Australian MPs fight Chinese bid to join Interpol’s governing body
A group of Australian politicians is joining a global fight to stop a top Chinese official joining the governing body of crime fighting organisation Interpol, fearing it could endanger Beijing’s critics.
- Hu Binchen, a deputy general in China’s Ministry of Public Security, is seeking election to the executive committee of Interpol
- Six Australian MPs and senators have signed a letter urging Interpol to block Mr Binchen’s election
- A former minister is calling for Taiwan to join
Hu Binchen, a deputy general in China’s Ministry of Public Security, is seeking election to the executive committee of the International Criminal Police Organization (Interpol) when it holds its annual congress in Turkey this week.
Human rights activists and politicians around the world are opposing his candidacy, alarmed that the Chinese Communist Party could misuse the police body’s powers and resources.
Interpol manages numerous databases containing sensitive information, including biometrics records, and operates an international “red notice” system where countries list individuals who have fled before being arrested.
Six Australian MPs and senators have signed an Inter-Parliamentary Alliance on China (IPAC) letter urging Interpol members to block Hu Binchen’s election over concerns that Beijing uses the red notice system to target exiled activists.
“Chinese officials in the past have shown a willingness to use Interpol red notices for political ends,” warns Labor senator Kimberley Kitching, a co-chair of IPAC.
Liberal Party senator Concetta Fierravanti-Wells is also among the signatories and warns Australia “certainly should not be supporting” the Chinese official’s election.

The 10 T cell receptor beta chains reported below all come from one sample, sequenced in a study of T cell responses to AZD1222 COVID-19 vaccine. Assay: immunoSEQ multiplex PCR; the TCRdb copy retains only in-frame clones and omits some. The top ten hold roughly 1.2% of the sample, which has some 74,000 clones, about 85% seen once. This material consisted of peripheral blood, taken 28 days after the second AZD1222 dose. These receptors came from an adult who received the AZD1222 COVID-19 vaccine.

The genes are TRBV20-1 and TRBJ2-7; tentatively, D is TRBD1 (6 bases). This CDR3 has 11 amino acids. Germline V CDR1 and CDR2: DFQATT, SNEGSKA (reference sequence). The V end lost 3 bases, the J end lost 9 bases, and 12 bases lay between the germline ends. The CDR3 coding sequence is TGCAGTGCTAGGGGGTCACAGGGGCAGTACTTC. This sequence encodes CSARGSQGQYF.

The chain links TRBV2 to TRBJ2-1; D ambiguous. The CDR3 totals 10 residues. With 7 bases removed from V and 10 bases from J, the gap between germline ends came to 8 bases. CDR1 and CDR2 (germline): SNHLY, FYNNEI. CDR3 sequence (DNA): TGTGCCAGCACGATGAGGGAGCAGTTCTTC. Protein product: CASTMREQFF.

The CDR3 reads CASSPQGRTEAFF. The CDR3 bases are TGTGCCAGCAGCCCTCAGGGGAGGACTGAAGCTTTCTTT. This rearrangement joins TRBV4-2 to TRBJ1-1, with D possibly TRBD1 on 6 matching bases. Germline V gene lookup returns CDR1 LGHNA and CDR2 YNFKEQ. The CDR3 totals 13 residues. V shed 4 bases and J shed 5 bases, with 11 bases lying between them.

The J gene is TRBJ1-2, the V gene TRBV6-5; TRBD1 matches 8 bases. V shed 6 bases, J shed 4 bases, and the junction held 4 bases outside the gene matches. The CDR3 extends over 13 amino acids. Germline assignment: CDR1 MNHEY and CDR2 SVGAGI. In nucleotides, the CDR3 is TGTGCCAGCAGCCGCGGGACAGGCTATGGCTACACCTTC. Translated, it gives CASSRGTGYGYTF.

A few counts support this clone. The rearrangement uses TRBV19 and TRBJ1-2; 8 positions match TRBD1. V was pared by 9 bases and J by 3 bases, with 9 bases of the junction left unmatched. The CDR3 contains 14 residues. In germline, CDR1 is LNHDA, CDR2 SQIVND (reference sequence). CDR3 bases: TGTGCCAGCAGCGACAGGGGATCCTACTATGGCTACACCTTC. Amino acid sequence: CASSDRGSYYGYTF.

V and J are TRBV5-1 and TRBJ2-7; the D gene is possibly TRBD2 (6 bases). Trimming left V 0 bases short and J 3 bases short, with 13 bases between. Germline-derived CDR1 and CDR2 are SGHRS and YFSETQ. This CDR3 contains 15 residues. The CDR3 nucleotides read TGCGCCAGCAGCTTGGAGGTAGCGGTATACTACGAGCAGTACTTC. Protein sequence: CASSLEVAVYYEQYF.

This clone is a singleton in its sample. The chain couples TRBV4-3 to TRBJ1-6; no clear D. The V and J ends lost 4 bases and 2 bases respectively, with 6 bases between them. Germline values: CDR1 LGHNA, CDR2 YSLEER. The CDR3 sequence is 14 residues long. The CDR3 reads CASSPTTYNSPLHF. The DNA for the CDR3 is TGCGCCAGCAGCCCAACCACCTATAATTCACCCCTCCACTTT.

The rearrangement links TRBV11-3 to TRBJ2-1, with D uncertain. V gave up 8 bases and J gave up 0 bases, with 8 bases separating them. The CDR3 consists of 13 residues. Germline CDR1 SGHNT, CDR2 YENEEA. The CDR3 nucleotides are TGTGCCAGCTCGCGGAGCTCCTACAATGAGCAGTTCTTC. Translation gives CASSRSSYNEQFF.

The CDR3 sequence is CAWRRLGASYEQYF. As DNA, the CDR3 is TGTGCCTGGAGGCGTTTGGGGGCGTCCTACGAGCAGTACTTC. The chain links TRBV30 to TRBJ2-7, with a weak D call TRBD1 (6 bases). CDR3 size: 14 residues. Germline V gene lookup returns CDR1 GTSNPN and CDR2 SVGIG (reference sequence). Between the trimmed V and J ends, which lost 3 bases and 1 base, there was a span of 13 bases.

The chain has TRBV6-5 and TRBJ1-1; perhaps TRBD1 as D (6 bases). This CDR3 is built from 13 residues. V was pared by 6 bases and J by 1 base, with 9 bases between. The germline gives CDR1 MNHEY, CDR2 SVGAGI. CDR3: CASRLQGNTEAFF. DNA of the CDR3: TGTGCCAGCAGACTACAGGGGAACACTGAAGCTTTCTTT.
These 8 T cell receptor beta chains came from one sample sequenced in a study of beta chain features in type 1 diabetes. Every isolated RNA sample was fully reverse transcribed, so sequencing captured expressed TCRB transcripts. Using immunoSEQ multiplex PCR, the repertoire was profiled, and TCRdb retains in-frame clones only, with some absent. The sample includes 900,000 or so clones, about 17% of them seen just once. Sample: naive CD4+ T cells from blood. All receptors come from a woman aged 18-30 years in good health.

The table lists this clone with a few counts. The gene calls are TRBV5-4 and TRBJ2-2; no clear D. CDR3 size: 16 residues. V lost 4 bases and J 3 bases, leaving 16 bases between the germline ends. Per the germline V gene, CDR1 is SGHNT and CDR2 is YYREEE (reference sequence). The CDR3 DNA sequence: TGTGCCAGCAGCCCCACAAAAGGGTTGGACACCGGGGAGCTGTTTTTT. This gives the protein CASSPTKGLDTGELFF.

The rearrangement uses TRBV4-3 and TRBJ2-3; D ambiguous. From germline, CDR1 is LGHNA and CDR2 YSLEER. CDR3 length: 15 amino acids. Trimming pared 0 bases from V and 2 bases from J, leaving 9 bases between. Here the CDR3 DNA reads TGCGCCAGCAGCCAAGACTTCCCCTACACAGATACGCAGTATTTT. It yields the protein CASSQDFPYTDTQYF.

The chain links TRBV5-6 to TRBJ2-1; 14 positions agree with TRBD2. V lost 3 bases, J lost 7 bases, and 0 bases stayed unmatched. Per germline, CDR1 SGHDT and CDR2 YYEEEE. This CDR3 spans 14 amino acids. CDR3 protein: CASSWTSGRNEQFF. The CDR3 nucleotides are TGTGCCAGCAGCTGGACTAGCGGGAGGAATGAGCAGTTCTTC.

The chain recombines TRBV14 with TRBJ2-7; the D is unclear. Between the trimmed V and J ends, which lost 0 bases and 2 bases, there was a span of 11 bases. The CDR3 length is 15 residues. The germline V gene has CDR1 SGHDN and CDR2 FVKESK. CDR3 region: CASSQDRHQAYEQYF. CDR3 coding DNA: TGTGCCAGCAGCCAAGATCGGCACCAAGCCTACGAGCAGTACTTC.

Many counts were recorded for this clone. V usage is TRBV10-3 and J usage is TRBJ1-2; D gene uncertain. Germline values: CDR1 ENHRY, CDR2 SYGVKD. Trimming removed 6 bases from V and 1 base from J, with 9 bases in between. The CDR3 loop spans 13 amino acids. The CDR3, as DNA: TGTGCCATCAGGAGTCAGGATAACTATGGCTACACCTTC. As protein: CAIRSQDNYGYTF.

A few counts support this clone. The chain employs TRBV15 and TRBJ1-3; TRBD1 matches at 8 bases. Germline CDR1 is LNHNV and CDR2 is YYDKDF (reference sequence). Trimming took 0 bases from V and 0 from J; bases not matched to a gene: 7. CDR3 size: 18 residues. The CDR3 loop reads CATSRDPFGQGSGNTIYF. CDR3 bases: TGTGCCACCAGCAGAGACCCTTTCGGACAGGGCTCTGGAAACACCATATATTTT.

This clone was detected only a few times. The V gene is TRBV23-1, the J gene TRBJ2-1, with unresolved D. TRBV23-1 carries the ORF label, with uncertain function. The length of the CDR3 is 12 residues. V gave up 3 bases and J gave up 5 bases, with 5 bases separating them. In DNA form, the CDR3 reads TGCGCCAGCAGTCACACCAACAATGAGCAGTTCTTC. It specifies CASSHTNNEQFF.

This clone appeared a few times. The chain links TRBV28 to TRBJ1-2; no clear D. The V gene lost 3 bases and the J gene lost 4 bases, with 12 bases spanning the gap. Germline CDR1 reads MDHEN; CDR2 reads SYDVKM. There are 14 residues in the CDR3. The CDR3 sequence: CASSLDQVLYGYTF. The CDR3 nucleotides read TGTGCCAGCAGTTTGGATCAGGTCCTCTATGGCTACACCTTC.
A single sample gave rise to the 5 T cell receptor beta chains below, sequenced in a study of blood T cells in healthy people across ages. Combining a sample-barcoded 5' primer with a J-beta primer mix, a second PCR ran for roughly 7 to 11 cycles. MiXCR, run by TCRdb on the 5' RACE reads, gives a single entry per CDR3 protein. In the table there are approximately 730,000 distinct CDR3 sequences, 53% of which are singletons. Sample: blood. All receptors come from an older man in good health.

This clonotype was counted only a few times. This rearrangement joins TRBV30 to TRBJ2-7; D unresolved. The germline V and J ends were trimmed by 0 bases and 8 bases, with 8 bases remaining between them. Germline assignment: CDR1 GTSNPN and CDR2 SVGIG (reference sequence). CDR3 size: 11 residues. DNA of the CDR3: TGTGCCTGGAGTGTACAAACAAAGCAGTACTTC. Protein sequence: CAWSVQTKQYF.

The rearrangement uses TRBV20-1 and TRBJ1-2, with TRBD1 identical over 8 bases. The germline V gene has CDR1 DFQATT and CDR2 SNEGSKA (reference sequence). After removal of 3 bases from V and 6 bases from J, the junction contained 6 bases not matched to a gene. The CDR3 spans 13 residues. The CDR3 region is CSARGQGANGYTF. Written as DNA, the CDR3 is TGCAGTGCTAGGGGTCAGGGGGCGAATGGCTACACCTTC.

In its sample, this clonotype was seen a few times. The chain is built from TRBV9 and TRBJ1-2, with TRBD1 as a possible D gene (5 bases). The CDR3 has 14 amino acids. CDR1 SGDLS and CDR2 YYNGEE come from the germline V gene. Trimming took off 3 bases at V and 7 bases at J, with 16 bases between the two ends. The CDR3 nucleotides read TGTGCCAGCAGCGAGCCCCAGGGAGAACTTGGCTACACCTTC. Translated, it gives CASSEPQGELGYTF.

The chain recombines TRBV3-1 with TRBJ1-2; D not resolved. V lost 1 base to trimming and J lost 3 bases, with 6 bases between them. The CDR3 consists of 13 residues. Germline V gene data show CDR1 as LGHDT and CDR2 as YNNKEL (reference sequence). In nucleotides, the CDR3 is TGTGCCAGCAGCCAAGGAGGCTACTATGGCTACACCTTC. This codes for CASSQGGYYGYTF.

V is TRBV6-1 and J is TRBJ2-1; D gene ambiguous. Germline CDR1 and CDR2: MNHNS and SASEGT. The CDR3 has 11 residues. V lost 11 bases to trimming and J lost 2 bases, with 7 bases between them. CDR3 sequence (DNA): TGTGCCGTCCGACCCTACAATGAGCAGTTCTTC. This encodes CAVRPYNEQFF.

“The People’s Republic of China (PRC) has repeatedly abused the Interpol red notice to persecute dissidents in exile — [it has a] history of leveraging Interpol committee positions to exert undue influence on the organisation,” she said.
“What concerns me the most is the possibility of allowing Interpol to be used as a vehicle for the repressive policies of the PRC and the communist regime in China, which I think will do great harm to the international standing of Interpol.”
The Australian Federal Police and the federal government aren’t commenting on which committee candidates this country will vote for at Interpol’s General Assembly.
Liberal senator wants Taiwan entry to Interpol
Senator Fierravanti-Wells, a former minister for International Development and the Pacific, is also backing calls for Taiwan to join Interpol against the wishes of the Chinese government.
Last month Taiwan’s top police officer urged the international community to support his country’s bid to attend this week’s Interpol General Assembly.
Huang Chia-lu, the commissioner of Taiwan’s Criminal Investigation Bureau, argues the tiny democratic nation can play a key role in combating global cybercrime.
“As the entire world teams up to combat the pandemic this year, we urge the international community, in the same spirit, to support Taiwan’s bid to attend the Interpol’s General Assembly as an observer this year and participate in Interpol meetings, mechanisms and training activities”.
“Taiwan’s pragmatic and meaningful participation would help make the world a safer place for all,” he added.